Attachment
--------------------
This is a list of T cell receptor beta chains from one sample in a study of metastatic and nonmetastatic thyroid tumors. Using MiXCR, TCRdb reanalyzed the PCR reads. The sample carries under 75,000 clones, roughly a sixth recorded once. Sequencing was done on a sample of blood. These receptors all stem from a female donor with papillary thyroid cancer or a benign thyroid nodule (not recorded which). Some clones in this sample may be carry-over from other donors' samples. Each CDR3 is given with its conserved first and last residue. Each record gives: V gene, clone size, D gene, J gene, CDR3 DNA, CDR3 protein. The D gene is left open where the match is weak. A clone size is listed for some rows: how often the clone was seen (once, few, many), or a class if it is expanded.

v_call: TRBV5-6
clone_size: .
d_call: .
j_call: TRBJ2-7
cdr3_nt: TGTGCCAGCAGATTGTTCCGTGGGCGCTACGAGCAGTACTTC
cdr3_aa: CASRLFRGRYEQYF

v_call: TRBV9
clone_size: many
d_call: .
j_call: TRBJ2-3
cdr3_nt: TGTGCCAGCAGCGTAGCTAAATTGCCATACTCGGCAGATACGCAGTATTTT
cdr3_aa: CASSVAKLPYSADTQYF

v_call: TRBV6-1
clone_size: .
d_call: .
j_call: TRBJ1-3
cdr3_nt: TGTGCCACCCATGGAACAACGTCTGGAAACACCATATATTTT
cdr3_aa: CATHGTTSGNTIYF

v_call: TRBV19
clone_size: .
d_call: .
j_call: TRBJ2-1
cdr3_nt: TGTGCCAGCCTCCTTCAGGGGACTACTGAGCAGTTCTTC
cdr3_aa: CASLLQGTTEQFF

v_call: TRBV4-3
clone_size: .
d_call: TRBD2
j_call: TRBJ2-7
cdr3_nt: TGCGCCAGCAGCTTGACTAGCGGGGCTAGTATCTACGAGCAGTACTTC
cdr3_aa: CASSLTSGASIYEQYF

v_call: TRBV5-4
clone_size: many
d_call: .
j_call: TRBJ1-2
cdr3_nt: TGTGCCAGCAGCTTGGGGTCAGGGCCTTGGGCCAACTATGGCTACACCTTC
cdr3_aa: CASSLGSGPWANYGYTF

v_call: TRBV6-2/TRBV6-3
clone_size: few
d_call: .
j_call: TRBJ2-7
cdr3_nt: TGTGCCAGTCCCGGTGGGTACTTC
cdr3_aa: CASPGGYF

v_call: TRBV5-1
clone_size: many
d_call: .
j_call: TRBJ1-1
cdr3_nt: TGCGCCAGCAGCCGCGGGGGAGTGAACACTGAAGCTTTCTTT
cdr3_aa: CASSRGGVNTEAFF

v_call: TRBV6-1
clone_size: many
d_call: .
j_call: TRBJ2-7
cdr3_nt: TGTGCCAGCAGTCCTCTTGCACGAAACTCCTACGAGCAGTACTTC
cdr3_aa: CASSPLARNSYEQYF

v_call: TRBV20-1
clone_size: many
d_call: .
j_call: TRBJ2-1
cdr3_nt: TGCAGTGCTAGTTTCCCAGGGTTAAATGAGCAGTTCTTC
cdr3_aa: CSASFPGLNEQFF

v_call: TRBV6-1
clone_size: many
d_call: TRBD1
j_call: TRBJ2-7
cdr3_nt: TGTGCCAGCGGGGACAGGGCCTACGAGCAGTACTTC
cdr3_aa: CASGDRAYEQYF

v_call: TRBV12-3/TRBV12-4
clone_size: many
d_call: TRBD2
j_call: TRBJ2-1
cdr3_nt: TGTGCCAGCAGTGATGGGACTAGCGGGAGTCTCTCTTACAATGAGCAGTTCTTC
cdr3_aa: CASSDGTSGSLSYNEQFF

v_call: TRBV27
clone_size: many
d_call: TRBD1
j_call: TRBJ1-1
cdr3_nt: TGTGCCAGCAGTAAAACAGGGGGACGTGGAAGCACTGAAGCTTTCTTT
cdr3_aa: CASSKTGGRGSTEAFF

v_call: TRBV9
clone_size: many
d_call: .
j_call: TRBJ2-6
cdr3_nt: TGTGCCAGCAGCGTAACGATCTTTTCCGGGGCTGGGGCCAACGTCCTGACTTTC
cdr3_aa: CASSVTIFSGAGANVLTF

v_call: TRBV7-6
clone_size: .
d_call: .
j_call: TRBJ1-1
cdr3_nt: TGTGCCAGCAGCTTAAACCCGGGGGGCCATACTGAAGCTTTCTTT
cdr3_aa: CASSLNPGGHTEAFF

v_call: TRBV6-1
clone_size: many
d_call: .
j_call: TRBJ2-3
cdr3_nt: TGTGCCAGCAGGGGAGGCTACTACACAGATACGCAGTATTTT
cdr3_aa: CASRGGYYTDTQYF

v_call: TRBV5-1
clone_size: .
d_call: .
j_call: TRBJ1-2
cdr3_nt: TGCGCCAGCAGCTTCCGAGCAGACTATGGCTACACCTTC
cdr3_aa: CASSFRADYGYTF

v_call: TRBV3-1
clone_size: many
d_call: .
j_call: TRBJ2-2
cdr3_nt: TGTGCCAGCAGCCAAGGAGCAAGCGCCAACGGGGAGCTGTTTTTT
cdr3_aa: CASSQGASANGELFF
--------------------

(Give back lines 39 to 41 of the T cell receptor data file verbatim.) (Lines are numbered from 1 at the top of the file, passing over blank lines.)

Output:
clone_size: few
d_call: .
j_call: TRBJ2-7